In an effort to increase its commitment to renewable energy sources, Proctor & Gamble has announced plans to open a US$200 million biomass plant power powered by scrap wood.
The US plant, which is due to open in Georgia in 2017, will turn scrap wood into steam and electricity, providing 100% of the power P&G needs to make Bounty paper towels and Charmin toilet tissue. In addition, the incoming biomass will provide up to 60-70% of the site’s overall energy needs, according to the company.
The biomass plant will significantly increase P&G’s use of renewable energy, moving the company closer to its goal of obtaining 30% of total energy from renewable sources by 2020.
P&G currently obtains 8% of its energy from renewable sources including wind, solar, geothermal and biomass. The new plant will advance P&G nearly halfway to its 2020 goal.
Martin Riant, Executive Sponsor of Sustainability at P&G, commented, “As this project enables us to operate one of our largest global plants with a renewable energy source, it will reduce the environmental footprint of two leading brands, Bounty and Charmin. We see this as a win for our business, consumers, partners and the environment.”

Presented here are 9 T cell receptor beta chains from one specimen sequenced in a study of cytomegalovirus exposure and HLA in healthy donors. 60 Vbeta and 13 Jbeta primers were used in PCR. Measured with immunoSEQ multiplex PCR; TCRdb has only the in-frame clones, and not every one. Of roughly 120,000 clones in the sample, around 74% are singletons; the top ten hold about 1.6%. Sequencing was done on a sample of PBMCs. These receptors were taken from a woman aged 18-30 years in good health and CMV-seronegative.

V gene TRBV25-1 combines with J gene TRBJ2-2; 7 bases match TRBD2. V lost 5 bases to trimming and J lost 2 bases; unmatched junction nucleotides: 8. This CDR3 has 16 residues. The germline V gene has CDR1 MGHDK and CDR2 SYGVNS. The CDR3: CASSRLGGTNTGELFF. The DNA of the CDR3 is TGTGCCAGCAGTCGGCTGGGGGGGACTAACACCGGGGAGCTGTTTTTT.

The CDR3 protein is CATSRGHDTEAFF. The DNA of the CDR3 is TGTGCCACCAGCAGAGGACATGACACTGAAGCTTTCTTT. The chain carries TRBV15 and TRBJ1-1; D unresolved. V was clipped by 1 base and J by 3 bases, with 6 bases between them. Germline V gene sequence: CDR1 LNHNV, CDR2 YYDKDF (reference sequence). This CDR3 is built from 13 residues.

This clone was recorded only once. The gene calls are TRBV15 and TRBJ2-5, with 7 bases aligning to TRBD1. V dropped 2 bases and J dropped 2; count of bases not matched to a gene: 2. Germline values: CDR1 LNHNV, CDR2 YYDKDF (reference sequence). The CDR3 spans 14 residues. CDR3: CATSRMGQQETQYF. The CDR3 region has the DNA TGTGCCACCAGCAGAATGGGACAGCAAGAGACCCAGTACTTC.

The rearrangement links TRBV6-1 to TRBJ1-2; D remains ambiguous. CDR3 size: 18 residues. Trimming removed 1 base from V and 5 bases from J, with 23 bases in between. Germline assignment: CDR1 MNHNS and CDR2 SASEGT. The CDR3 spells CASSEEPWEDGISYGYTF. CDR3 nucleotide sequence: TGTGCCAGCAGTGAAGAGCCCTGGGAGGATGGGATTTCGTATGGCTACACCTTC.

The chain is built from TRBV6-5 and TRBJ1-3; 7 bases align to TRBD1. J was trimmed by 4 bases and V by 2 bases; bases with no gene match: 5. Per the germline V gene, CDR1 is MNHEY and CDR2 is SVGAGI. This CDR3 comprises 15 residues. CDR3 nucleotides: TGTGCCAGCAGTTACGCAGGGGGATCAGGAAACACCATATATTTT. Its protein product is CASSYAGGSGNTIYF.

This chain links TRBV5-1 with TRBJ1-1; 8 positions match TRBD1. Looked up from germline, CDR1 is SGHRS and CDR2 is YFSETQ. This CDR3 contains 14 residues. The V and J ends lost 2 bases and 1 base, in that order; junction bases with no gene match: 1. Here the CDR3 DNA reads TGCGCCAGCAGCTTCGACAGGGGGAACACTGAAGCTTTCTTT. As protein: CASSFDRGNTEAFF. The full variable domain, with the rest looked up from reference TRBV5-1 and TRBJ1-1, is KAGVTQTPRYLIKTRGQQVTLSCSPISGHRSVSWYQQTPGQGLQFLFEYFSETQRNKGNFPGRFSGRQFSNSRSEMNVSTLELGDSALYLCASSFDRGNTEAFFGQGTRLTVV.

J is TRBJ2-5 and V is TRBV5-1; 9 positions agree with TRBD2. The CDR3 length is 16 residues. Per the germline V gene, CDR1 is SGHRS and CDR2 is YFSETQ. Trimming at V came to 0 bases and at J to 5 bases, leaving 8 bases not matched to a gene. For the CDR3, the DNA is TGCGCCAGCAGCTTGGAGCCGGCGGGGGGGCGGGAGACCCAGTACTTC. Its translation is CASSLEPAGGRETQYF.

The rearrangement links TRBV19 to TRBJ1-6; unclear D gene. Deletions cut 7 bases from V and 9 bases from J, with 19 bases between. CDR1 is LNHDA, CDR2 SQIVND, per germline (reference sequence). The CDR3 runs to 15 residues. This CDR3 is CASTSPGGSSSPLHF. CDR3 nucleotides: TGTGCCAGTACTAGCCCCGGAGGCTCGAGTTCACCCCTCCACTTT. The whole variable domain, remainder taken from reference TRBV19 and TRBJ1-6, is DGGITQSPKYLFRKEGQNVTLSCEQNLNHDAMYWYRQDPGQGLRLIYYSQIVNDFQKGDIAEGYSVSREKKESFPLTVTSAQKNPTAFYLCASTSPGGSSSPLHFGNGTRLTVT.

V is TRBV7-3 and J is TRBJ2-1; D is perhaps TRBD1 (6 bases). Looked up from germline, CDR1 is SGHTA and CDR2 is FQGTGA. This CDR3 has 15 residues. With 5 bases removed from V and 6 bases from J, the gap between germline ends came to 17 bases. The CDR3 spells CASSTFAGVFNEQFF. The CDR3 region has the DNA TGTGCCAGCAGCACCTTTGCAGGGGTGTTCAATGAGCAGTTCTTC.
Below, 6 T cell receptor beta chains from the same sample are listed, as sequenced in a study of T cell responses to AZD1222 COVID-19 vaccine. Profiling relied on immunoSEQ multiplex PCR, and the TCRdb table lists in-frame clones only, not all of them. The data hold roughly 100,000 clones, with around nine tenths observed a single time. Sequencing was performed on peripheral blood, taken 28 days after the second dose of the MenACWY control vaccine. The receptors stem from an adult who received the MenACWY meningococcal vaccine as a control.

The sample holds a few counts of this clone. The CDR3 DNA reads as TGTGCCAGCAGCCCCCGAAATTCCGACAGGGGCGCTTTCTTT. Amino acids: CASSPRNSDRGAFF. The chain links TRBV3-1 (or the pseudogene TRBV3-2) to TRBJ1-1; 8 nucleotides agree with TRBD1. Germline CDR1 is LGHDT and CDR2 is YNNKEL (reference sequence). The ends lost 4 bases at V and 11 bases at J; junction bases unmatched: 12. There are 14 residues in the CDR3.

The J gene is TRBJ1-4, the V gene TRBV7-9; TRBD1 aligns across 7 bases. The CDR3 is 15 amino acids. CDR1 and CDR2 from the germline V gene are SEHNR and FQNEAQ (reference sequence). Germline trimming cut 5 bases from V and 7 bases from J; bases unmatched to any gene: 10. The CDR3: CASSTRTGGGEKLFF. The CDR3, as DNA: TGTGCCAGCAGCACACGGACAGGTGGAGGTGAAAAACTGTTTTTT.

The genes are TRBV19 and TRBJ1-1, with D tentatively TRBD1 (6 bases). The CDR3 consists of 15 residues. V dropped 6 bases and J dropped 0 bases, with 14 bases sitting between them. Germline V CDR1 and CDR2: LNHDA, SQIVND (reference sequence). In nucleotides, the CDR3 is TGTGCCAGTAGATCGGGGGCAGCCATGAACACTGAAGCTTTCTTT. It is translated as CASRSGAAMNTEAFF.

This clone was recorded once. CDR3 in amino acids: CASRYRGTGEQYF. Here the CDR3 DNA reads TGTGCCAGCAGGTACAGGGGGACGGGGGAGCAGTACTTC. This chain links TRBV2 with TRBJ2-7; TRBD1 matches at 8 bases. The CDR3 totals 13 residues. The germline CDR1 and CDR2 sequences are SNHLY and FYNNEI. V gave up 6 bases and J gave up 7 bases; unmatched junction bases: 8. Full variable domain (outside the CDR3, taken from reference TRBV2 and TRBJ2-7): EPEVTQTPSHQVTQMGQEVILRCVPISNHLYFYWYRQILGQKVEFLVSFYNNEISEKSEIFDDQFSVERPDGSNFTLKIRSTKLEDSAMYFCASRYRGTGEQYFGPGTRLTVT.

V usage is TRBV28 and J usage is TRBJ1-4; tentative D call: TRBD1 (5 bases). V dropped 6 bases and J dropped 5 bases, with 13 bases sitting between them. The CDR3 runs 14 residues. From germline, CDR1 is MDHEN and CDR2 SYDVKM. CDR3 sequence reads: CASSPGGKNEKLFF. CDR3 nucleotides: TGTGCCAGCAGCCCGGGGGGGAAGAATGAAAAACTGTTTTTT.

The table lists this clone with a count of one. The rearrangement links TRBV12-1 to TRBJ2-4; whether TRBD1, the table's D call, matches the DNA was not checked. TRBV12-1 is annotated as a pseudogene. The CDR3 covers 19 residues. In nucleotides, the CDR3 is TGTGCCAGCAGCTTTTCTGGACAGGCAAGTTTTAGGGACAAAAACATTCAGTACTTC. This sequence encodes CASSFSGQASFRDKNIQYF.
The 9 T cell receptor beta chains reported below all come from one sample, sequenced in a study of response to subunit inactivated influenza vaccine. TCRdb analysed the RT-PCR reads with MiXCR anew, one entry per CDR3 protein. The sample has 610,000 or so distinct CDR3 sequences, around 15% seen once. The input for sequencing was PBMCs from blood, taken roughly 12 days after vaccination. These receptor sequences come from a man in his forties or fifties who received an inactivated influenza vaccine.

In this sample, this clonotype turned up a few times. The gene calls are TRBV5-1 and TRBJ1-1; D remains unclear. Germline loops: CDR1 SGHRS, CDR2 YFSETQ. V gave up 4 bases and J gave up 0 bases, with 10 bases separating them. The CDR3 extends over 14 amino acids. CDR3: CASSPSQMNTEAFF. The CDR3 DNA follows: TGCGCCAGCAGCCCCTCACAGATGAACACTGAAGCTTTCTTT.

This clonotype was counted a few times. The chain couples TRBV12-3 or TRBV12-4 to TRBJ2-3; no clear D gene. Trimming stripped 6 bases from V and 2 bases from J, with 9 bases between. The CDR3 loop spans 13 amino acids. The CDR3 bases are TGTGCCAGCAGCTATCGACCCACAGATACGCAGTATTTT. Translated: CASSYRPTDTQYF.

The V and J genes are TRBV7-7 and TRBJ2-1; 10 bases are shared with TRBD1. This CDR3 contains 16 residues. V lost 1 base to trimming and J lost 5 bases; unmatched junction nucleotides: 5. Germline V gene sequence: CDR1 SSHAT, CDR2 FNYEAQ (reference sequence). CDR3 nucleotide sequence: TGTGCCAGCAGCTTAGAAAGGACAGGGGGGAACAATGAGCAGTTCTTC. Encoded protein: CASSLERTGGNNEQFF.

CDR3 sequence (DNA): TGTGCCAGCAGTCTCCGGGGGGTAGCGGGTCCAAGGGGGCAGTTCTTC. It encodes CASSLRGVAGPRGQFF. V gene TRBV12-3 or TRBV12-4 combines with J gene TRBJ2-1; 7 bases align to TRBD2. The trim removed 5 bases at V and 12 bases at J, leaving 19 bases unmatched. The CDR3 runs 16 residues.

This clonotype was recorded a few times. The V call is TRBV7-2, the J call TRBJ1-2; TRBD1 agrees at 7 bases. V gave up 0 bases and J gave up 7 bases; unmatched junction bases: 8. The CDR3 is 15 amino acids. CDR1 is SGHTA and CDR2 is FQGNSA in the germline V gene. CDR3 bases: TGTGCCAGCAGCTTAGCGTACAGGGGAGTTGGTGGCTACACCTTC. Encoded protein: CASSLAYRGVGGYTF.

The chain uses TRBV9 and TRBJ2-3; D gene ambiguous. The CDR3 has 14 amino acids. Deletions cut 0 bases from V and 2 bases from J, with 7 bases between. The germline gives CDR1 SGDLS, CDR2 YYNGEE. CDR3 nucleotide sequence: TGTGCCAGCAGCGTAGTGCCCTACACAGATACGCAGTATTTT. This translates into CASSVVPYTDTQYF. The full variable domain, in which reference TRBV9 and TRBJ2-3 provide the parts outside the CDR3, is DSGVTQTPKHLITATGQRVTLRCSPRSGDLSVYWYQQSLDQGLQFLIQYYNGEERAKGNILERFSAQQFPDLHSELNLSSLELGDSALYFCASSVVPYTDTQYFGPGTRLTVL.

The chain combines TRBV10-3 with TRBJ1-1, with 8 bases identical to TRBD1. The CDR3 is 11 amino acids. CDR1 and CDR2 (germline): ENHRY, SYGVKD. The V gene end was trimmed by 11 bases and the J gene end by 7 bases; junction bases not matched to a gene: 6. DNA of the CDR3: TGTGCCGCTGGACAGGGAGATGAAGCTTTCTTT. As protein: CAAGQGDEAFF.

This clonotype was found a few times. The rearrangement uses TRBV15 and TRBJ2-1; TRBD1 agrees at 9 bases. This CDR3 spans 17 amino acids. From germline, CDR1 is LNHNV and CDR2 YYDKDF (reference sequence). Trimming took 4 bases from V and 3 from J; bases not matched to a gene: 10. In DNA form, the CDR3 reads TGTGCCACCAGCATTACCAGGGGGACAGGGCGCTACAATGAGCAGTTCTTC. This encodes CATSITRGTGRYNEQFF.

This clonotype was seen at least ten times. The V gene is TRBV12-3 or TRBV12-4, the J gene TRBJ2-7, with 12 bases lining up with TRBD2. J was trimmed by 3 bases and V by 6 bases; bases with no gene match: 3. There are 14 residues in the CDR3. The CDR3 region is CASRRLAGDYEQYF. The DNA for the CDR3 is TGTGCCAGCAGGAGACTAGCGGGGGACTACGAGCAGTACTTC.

The project has been in the works for nearly two years and has included more than a dozen partners, P&G states. The $200-million plant will be built, owned and operated by Constellation, a leading retail supplier of power, natural gas and energy products and services, and a subsidiary of the Exelon Corporation.
In addition to steam for P&G, the plant also will create electricity that Constellation will sell to local energy supplier Georgia Power, to be shared with residents across the state.